It feels strange to reflect, wistfully, back to a time when Kyle Walker was flying up the wing, banging in crosses, then sprinting back to make a critical tackle on the edge of our box, particularly as he was not without his critics.
He now seems a paragon of virtue compared to all that have followed.
Trippier had his moments but the season after the World Cup in Russia was a disaster and his sale to Athletico was good business for a mediocre 29-year-old.
We then entered an unsettled spell with Pochettino experimenting with the youth of Foyth, Walker-Peters and the arrival of Serge Aurier.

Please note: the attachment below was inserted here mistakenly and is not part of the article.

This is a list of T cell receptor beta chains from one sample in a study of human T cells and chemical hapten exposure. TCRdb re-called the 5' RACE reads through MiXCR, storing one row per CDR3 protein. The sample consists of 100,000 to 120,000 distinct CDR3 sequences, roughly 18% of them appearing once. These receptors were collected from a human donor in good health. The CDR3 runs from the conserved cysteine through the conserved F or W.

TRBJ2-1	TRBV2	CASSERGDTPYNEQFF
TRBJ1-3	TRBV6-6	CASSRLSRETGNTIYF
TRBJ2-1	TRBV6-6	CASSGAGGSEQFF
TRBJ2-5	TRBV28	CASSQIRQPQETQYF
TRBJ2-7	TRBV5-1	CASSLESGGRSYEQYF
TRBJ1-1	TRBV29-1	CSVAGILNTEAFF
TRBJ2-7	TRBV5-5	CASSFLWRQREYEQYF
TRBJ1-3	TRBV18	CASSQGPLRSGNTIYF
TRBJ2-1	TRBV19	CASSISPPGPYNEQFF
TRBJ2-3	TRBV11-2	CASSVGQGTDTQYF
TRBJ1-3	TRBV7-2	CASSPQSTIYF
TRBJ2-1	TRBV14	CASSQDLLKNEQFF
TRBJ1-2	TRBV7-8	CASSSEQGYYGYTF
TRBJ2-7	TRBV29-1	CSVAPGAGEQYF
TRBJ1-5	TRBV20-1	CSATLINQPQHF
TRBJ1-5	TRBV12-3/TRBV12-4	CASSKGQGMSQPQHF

Foyth played with the clueless abandon of a clown on his day off, giving away fouls and penalties as if his life depended upon it.
Walker-Peters didn’t get more than a few cameo appearances but was often considered too lightweight.
Aurier promised much and delivered pretty well with incisive runs and excellent crosses. Unfortunately, his defending was woeful and led to numerous fouls and penalties conceded.
Doherty’s arrival should have resolved these issues. Unfortunately, he started like a rabbit caught in headlights and has struggled to fit in ever since.
Despite this, the former Wolves man’s problems seem to have been an inspiration to Aurier who has played with an assurance previously lacking.
Hopefully, both Doherty and Aurier continue to improve but, if not, Walker-Peters now a solid performer at Southampton, could make a triumphant return some day.
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